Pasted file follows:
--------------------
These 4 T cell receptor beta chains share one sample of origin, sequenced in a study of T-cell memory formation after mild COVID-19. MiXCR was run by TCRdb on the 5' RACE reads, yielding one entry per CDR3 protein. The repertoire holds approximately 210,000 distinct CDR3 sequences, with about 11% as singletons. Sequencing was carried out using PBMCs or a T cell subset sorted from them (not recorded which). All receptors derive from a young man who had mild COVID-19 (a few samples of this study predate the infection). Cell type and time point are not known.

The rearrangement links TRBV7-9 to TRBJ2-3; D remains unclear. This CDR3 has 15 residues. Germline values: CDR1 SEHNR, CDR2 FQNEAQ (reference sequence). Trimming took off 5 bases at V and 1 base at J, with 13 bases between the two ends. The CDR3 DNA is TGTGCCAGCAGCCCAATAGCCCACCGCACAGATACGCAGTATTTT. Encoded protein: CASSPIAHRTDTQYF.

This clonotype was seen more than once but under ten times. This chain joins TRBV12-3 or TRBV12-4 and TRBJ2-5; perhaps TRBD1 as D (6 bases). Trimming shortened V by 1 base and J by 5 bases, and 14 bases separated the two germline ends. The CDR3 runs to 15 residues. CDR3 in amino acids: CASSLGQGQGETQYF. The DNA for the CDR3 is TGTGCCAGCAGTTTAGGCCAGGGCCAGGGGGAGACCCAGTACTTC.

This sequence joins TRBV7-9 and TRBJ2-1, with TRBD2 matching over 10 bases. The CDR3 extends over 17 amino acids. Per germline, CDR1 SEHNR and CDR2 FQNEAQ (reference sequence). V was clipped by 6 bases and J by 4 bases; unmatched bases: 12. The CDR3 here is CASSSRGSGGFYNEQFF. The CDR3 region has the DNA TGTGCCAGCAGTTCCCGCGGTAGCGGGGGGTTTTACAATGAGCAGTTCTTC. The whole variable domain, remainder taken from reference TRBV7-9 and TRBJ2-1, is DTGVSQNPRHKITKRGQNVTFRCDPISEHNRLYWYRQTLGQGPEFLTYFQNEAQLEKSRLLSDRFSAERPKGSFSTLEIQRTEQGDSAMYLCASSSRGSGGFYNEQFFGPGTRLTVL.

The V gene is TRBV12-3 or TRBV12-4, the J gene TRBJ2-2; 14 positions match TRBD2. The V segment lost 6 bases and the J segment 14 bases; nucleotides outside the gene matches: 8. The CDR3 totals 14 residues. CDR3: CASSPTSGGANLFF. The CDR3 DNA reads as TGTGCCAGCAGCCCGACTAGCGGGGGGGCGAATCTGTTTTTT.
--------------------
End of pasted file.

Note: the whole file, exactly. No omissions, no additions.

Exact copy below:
These 4 T cell receptor beta chains share one sample of origin, sequenced in a study of T-cell memory formation after mild COVID-19. MiXCR was run by TCRdb on the 5' RACE reads, yielding one entry per CDR3 protein. The repertoire holds approximately 210,000 distinct CDR3 sequences, with about 11% as singletons. Sequencing was carried out using PBMCs or a T cell subset sorted from them (not recorded which). All receptors derive from a young man who had mild COVID-19 (a few samples of this study predate the infection). Cell type and time point are not known.

The rearrangement links TRBV7-9 to TRBJ2-3; D remains unclear. This CDR3 has 15 residues. Germline values: CDR1 SEHNR, CDR2 FQNEAQ (reference sequence). Trimming took off 5 bases at V and 1 base at J, with 13 bases between the two ends. The CDR3 DNA is TGTGCCAGCAGCCCAATAGCCCACCGCACAGATACGCAGTATTTT. Encoded protein: CASSPIAHRTDTQYF.

This clonotype was seen more than once but under ten times. This chain joins TRBV12-3 or TRBV12-4 and TRBJ2-5; perhaps TRBD1 as D (6 bases). Trimming shortened V by 1 base and J by 5 bases, and 14 bases separated the two germline ends. The CDR3 runs to 15 residues. CDR3 in amino acids: CASSLGQGQGETQYF. The DNA for the CDR3 is TGTGCCAGCAGTTTAGGCCAGGGCCAGGGGGAGACCCAGTACTTC.

This sequence joins TRBV7-9 and TRBJ2-1, with TRBD2 matching over 10 bases. The CDR3 extends over 17 amino acids. Per germline, CDR1 SEHNR and CDR2 FQNEAQ (reference sequence). V was clipped by 6 bases and J by 4 bases; unmatched bases: 12. The CDR3 here is CASSSRGSGGFYNEQFF. The CDR3 region has the DNA TGTGCCAGCAGTTCCCGCGGTAGCGGGGGGTTTTACAATGAGCAGTTCTTC. The whole variable domain, remainder taken from reference TRBV7-9 and TRBJ2-1, is DTGVSQNPRHKITKRGQNVTFRCDPISEHNRLYWYRQTLGQGPEFLTYFQNEAQLEKSRLLSDRFSAERPKGSFSTLEIQRTEQGDSAMYLCASSSRGSGGFYNEQFFGPGTRLTVL.

The V gene is TRBV12-3 or TRBV12-4, the J gene TRBJ2-2; 14 positions match TRBD2. The V segment lost 6 bases and the J segment 14 bases; nucleotides outside the gene matches: 8. The CDR3 totals 14 residues. CDR3: CASSPTSGGANLFF. The CDR3 DNA reads as TGTGCCAGCAGCCCGACTAGCGGGGGGGCGAATCTGTTTTTT.